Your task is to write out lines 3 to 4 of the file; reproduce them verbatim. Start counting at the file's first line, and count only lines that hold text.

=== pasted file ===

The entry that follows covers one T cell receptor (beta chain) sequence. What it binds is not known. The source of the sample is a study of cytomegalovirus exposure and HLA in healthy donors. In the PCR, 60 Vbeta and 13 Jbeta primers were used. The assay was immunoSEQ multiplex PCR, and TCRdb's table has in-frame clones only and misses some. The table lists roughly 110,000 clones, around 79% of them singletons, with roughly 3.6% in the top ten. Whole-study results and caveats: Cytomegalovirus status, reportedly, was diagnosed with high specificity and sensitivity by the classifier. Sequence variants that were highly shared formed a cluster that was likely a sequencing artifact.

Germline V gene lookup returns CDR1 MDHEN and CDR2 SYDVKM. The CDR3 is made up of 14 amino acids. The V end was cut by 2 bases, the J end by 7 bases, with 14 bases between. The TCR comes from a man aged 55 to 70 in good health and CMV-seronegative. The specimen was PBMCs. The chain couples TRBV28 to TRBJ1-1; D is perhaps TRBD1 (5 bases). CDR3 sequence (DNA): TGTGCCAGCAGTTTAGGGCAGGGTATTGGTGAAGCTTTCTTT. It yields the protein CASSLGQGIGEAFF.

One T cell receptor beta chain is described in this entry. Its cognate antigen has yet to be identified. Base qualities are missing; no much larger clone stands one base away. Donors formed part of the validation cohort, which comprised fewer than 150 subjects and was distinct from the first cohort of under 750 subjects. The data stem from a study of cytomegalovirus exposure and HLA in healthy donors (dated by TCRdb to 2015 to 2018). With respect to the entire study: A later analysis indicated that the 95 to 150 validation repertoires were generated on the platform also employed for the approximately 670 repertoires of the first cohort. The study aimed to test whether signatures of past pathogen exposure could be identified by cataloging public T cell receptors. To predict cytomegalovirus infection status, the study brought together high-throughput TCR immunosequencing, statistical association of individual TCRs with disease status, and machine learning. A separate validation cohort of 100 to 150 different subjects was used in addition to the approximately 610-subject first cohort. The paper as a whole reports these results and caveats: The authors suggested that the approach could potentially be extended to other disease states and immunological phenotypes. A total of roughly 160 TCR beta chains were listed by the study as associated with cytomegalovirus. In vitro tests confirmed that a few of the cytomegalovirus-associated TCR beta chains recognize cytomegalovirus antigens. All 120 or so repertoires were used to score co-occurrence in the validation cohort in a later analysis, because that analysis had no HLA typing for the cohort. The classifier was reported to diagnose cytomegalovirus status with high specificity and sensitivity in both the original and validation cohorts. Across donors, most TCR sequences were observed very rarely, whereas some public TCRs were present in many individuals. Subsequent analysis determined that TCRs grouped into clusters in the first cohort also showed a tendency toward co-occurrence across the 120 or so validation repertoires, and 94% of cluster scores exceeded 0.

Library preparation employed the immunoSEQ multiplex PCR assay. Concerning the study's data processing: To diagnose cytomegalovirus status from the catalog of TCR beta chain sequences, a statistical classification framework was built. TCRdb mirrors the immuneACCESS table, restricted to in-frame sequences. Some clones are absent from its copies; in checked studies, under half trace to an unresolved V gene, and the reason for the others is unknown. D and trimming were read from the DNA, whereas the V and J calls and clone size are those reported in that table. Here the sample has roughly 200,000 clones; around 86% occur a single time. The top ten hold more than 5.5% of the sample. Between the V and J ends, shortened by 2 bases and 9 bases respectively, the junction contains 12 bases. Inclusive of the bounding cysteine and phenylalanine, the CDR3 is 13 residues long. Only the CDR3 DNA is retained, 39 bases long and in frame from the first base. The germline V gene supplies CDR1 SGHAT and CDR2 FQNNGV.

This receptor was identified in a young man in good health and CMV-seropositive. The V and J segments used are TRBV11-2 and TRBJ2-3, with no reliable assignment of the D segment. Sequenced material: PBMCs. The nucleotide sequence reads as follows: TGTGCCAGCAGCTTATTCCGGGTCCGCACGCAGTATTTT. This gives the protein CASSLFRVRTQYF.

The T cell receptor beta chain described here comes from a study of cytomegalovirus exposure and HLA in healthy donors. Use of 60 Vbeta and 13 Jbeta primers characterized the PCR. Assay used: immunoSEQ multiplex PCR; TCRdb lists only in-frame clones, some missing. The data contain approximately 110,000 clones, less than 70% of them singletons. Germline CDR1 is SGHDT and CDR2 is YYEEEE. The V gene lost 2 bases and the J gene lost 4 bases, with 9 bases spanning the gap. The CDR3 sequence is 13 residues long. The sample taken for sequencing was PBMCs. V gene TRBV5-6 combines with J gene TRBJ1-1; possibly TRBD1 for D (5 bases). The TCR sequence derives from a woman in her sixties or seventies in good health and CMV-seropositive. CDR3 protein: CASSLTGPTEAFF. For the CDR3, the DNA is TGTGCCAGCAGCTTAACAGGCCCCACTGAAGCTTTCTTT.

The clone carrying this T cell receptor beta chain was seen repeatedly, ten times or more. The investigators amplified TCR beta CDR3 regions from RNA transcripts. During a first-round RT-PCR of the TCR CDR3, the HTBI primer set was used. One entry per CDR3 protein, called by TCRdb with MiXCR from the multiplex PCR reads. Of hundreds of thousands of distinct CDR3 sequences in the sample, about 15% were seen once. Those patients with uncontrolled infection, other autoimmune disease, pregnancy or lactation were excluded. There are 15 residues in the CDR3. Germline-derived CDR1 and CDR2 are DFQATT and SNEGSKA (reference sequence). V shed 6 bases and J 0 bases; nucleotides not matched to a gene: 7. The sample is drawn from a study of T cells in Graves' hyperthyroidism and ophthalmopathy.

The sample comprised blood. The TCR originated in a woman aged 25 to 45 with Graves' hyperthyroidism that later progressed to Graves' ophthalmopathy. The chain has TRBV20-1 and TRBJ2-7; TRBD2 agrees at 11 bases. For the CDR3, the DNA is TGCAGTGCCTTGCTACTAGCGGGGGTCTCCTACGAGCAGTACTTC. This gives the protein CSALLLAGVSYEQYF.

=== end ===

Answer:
One T cell receptor beta chain is described in this entry. Its cognate antigen has yet to be identified. Base qualities are missing; no much larger clone stands one base away. Donors formed part of the validation cohort, which comprised fewer than 150 subjects and was distinct from the first cohort of under 750 subjects. The data stem from a study of cytomegalovirus exposure and HLA in healthy donors (dated by TCRdb to 2015 to 2018). With respect to the entire study: A later analysis indicated that the 95 to 150 validation repertoires were generated on the platform also employed for the approximately 670 repertoires of the first cohort. The study aimed to test whether signatures of past pathogen exposure could be identified by cataloging public T cell receptors. To predict cytomegalovirus infection status, the study brought together high-throughput TCR immunosequencing, statistical association of individual TCRs with disease status, and machine learning. A separate validation cohort of 100 to 150 different subjects was used in addition to the approximately 610-subject first cohort. The paper as a whole reports these results and caveats: The authors suggested that the approach could potentially be extended to other disease states and immunological phenotypes. A total of roughly 160 TCR beta chains were listed by the study as associated with cytomegalovirus. In vitro tests confirmed that a few of the cytomegalovirus-associated TCR beta chains recognize cytomegalovirus antigens. All 120 or so repertoires were used to score co-occurrence in the validation cohort in a later analysis, because that analysis had no HLA typing for the cohort. The classifier was reported to diagnose cytomegalovirus status with high specificity and sensitivity in both the original and validation cohorts. Across donors, most TCR sequences were observed very rarely, whereas some public TCRs were present in many individuals. Subsequent analysis determined that TCRs grouped into clusters in the first cohort also showed a tendency toward co-occurrence across the 120 or so validation repertoires, and 94% of cluster scores exceeded 0.

Library preparation employed the immunoSEQ multiplex PCR assay. Concerning the study's data processing: To diagnose cytomegalovirus status from the catalog of TCR beta chain sequences, a statistical classification framework was built. TCRdb mirrors the immuneACCESS table, restricted to in-frame sequences. Some clones are absent from its copies; in checked studies, under half trace to an unresolved V gene, and the reason for the others is unknown. D and trimming were read from the DNA, whereas the V and J calls and clone size are those reported in that table. Here the sample has roughly 200,000 clones; around 86% occur a single time. The top ten hold more than 5.5% of the sample. Between the V and J ends, shortened by 2 bases and 9 bases respectively, the junction contains 12 bases. Inclusive of the bounding cysteine and phenylalanine, the CDR3 is 13 residues long. Only the CDR3 DNA is retained, 39 bases long and in frame from the first base. The germline V gene supplies CDR1 SGHAT and CDR2 FQNNGV.